Journal of ISSN: 2373-6437JACCOA

Anesthesia & Critical Care: Open Access
Editorial
Volume 3 Issue 2 - 2015
Dosing of Dexamethasone in Chronic Cancer Pain
Rohini Dattatri1 and Rakesh Garg2*
1Senior Resdient, Department of Onco-Anaesthesia and Palalitve Medicine, India
2Assistant Professor, Department of Onco-Anaesthesia and Palalitve Medicine, India
Received:October 26, 2015 | Published: October 29, 2015
*Corresponding author: Rakesh Garg, Department of Onco-Anesthesiology and Palliative Medicine, DR BRAIRCH All India Institute of Medical Sciences, Room No. 139, Ist floor, Ansari Nagar, New Delhi - 110029, India, Tel: +91-9868398335, +91-9810394950; Email:
Citation: Dattatri R, Garg R (2015) Dosing of Dexamethasone in Chronic Cancer Pain. J Anesth Crit Care Open Access 3(2): 00094. DOI: 10.15406/jaccoa.2015.03.00094

Editorial

Pain is the distressing and feared symptom experienced by cancer patients and has a negative impact on the quality of life. The prevalence of chronic pain is around 30-50% in cancer patients undergoing active treatment for solid tumours and 70-90% in patients with advanced disease [1]. Cancer pain management is therefore an essential and integral part of patient care and requires multimodal therapy as it involves complex neuro-physiological mechanisms of pain which include inflammation, compression and ischemia. Multimodal therapy, which includes primary analgesics and adjuvants (co-analgesics) helps in better pain relief and minimises the side effects. Adjuvants play an important role in multimodal therapy of which corticosteroids are the most commonly used. According to World Health Organization (WHO), adjuvants are to be considered at each step of WHO ladder [2].

Corticosteroids for chronic pain

 Corticosteroids are a versatile group of drugs widely being used in cancer for a range of indications. They are used in conditions with proven evidence of their role like metastatic spinal cord compression [3], superior vena caval syndrome, raised intracranial pressure, bowel obstruction as well in those conditions lacking definitive role of steroids like chronic cancer pain, nausea, fatigue, and anorexia. They are also used to prevent immediate pain flare up following radiotherapy in vertebral metastases [4]. In relation to chronic cancer pain, it is being used in bony pain, visceral pain due to obstruction of hollow viscus, organ capsule distension, neuropathic pain due to infiltration or compression of neural structures and metastatic spinal cord compression. The possible role of steroids in every step of nociception: transduction, transmission, modulation and pain perception has been raised though the exact mechanism of action remains unclear. The mechanisms suggested include-inhibition of collagenase expression (key enzyme involved in tissue destruction during inflammation), reduction of pro-inflammatory cytokines and stimulation of lipotropin synthesis (inhibition of eicosanoid production). Hence steroids are most effective in inflammatory pain. They also inhibit spontaneous discharges from injured nerve and modulate neuroimmune interactions thereby decreasing neuropathic pain.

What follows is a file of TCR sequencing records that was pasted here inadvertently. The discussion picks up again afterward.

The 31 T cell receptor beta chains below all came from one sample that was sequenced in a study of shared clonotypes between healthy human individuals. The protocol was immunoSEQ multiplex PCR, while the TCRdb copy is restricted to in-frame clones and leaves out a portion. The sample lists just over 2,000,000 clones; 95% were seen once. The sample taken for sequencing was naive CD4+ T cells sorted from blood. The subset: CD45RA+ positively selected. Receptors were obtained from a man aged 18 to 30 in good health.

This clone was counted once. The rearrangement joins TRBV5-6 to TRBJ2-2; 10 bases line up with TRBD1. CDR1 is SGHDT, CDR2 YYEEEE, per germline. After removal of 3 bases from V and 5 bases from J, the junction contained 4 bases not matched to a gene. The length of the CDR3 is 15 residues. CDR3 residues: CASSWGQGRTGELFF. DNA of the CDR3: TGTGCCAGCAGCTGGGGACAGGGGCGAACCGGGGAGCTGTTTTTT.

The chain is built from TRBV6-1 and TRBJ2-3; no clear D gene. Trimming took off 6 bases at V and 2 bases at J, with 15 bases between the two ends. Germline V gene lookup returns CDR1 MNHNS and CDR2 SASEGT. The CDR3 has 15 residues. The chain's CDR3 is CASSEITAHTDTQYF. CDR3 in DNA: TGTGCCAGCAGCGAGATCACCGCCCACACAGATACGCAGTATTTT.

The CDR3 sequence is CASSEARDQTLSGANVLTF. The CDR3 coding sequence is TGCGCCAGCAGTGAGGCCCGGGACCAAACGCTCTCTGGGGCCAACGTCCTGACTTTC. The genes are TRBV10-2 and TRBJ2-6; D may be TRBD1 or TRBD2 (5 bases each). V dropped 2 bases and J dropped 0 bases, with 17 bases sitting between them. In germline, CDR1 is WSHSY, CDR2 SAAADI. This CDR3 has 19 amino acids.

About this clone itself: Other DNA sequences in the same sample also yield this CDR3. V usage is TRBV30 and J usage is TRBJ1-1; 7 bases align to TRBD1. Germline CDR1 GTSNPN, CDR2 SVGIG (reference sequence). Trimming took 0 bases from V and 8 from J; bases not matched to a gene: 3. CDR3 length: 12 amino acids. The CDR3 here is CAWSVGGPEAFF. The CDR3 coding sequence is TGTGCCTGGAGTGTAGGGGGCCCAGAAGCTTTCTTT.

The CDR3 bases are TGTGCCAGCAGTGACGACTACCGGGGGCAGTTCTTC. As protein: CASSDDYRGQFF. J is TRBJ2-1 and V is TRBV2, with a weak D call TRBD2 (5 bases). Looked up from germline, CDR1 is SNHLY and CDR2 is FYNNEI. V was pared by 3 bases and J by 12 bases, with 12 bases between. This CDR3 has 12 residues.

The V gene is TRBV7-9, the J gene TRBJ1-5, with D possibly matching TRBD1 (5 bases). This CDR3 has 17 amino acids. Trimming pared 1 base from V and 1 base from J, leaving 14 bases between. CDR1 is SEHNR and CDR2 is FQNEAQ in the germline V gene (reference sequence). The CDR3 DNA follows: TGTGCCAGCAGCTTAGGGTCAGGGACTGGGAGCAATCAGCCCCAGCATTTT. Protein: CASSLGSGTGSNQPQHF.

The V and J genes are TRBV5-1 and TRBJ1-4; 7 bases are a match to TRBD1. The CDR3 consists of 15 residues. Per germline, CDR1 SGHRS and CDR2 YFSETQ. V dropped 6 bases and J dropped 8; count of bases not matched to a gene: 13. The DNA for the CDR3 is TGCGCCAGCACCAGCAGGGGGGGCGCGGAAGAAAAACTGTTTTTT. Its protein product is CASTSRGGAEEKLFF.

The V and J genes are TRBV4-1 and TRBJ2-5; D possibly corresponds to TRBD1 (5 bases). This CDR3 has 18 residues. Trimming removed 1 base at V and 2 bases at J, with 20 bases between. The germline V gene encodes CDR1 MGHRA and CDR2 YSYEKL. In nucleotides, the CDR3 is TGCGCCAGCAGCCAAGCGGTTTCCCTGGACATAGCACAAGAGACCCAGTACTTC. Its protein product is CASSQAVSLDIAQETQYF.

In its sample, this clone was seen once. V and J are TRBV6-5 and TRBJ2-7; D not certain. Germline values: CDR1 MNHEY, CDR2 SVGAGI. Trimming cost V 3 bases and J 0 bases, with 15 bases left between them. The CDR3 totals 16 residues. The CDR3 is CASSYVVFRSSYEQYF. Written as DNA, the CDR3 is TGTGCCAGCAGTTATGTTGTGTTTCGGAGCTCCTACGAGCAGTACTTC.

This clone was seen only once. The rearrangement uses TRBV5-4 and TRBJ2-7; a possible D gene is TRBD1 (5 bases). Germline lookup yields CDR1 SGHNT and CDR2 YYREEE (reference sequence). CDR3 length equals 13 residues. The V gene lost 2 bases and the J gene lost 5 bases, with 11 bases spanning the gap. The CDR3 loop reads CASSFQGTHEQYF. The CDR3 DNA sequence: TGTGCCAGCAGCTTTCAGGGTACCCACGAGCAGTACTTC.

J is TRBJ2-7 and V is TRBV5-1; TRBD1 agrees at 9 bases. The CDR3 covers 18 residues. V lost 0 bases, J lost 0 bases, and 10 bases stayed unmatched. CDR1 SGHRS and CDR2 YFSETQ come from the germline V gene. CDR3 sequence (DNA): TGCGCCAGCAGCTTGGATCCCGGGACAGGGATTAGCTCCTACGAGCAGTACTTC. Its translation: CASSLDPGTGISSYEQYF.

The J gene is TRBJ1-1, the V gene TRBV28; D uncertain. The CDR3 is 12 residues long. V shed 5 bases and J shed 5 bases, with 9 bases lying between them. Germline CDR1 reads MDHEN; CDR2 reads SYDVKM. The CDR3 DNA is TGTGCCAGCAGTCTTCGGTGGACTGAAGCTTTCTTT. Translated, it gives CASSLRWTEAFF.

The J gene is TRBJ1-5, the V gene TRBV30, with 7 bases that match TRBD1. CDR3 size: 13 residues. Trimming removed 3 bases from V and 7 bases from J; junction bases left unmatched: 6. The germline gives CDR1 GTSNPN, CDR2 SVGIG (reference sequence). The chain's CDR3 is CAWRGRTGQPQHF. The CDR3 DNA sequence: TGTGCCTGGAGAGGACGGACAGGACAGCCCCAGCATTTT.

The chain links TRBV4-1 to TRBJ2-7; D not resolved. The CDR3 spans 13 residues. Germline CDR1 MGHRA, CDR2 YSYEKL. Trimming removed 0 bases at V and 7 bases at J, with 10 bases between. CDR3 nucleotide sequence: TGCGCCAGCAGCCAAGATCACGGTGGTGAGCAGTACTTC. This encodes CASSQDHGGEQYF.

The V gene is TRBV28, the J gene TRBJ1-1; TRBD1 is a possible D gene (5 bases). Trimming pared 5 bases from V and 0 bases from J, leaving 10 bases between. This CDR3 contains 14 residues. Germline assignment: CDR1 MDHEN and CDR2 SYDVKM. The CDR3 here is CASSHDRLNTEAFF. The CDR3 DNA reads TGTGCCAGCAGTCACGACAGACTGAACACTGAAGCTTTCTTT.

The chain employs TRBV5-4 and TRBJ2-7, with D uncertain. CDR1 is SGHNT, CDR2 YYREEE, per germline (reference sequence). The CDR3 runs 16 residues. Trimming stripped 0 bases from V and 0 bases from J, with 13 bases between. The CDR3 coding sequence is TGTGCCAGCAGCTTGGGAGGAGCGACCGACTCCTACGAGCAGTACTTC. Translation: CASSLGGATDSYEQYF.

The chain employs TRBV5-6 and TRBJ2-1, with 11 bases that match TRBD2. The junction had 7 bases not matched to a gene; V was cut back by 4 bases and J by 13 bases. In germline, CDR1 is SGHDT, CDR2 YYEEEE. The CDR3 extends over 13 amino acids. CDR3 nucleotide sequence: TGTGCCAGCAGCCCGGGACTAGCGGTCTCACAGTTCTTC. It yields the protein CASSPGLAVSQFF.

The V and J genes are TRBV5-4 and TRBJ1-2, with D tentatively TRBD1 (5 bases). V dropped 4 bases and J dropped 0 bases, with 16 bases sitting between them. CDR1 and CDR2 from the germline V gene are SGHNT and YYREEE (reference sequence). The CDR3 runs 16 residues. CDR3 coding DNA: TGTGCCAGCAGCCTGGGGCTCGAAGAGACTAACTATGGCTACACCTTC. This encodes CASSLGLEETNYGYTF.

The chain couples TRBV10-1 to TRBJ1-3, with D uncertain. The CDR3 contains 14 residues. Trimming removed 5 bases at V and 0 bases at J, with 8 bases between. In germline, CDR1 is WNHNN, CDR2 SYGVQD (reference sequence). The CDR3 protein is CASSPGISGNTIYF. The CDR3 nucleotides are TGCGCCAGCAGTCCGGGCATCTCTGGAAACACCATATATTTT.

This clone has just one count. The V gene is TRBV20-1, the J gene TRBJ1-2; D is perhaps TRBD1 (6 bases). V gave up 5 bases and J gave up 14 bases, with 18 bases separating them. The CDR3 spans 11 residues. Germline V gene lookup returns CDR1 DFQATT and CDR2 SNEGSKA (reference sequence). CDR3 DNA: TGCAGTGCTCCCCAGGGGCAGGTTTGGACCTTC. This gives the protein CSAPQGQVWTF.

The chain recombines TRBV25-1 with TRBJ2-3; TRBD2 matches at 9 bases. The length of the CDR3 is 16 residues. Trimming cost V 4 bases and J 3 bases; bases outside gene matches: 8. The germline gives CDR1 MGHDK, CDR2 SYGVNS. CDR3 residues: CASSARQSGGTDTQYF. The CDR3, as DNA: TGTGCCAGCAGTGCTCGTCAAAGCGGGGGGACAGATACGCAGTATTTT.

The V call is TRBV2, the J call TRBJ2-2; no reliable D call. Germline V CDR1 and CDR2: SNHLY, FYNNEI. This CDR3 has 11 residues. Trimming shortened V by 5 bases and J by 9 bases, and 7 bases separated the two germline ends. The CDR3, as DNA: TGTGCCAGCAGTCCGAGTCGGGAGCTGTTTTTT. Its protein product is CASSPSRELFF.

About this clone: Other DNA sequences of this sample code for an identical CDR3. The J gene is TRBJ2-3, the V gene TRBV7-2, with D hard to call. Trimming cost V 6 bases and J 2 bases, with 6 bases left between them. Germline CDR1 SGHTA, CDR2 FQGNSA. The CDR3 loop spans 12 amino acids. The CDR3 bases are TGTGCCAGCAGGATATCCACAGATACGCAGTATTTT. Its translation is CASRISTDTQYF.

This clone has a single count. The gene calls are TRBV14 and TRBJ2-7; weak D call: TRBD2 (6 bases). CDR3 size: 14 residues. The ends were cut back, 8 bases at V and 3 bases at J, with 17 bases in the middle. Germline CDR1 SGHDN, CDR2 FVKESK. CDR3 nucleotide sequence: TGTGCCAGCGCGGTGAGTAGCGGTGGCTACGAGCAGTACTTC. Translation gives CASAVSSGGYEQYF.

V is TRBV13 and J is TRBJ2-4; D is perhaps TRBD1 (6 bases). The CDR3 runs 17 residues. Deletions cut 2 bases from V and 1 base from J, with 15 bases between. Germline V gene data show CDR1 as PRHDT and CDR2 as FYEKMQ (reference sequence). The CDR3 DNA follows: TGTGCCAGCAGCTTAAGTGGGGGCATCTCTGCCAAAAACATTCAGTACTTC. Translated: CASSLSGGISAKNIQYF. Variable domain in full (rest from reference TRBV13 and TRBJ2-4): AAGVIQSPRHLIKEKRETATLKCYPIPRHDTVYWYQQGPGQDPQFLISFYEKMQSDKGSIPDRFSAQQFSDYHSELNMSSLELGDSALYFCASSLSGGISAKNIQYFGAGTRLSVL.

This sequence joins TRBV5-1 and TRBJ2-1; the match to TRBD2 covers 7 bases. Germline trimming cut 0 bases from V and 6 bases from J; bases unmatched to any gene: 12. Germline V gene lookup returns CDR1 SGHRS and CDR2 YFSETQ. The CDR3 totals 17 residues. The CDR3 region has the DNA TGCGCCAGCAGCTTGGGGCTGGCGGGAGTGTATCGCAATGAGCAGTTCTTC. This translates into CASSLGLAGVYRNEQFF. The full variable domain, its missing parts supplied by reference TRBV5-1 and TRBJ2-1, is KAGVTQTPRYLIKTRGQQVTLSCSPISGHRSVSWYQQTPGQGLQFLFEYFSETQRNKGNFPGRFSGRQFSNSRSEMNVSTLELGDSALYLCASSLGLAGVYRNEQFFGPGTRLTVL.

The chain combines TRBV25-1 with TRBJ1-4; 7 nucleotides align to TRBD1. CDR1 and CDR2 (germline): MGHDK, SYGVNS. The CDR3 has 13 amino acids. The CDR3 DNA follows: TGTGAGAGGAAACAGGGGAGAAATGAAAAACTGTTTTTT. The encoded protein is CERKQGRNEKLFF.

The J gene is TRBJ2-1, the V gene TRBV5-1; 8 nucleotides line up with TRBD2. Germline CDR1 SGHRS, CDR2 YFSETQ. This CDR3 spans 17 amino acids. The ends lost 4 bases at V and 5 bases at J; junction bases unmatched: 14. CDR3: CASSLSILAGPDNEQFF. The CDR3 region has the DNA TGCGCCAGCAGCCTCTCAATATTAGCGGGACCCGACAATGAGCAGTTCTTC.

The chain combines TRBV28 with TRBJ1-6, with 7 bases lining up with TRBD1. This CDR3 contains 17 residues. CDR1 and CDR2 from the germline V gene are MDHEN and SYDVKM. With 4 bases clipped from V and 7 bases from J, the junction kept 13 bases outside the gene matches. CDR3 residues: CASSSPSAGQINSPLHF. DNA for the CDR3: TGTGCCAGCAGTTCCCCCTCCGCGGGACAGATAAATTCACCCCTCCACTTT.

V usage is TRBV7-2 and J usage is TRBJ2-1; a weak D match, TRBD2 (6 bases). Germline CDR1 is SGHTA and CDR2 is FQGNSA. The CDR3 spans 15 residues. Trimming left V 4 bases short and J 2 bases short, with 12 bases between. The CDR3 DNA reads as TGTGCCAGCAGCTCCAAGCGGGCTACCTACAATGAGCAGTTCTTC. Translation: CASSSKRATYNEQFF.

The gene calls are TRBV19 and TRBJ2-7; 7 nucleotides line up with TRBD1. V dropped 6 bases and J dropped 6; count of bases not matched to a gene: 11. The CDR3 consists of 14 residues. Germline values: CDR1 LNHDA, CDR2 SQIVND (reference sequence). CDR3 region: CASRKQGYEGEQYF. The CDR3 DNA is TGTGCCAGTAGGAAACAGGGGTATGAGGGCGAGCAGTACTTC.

However, corticosteroids are often “double edged swords”; though they provide rapid symptomatic relief they also have side effects that are dose and time dependent. Hence, clear guidelines regarding the “when, what, how, how much and how long” of steroid therapy must be established. Among the steroids, dexamethasone has been used more frequently because of its low mineralocorticoid activity, longer half-life, higher potency, availability of oral and parenteral formulations, higher glucocorticoid activity, 7 times more anti-inflammatory effect than prednisone and affordability. Numerous groups have assessed the utility of dexamethasone in cancer pain using a wide range of doses without arriving at conclusive objective evidence regarding its efficacy (Table 1).

Authors

Study Details

Dexamethasone Dosing

Adverse Effects

Results

Conclusion

Hanks GW et al. [5]

373

4 -16 mg/day.
4 mg daily (n=7)
8 mg (n=4)
16 mg (n=2).
Maintainence-0.5 mg on alternate days to 4 mg twice a day

Dexamethasone -more likely than prednisolone to cause oro-pharyngeal candidosis, psychological disturbance and hyperactivity but less edema, weight gain, and dyspepsia.

8/13 responders for dexamethasone,
8/21 responders for prednisone

Dexamethasone has better effect in cases of nerve compression as compared to prednisone.

Hardy JR et al. [6]

Uncontrolled
106(total)

8 mg (4-16 mg)

Most common side-effects that were most probably attributable to steroid therapy were oral candidosis and proximal myopathy

81% better pain score at 2 weeks
84% better pain score at 3 weeks

If used according to guidelines benefits outweigh risks. Short term is beneficial.

Bruera E et al. [7]

Double blind, parallel arm trial.
51 included; 43 completed.
Primary outcome-intensity of nausea.
Secondary outcome-pain intensity, fatigue and appetite loss.

Intervention: 20 mg dexamethasone /day + metoclopromide 60 mg/day.
Control: placebo+ metoclopromide 60 mg/d
Duration- 7days.

Ankle edema, restlessness, insomnia

Pain, vomiting, well-being, and quality of life remained unchanged in both groups at both times.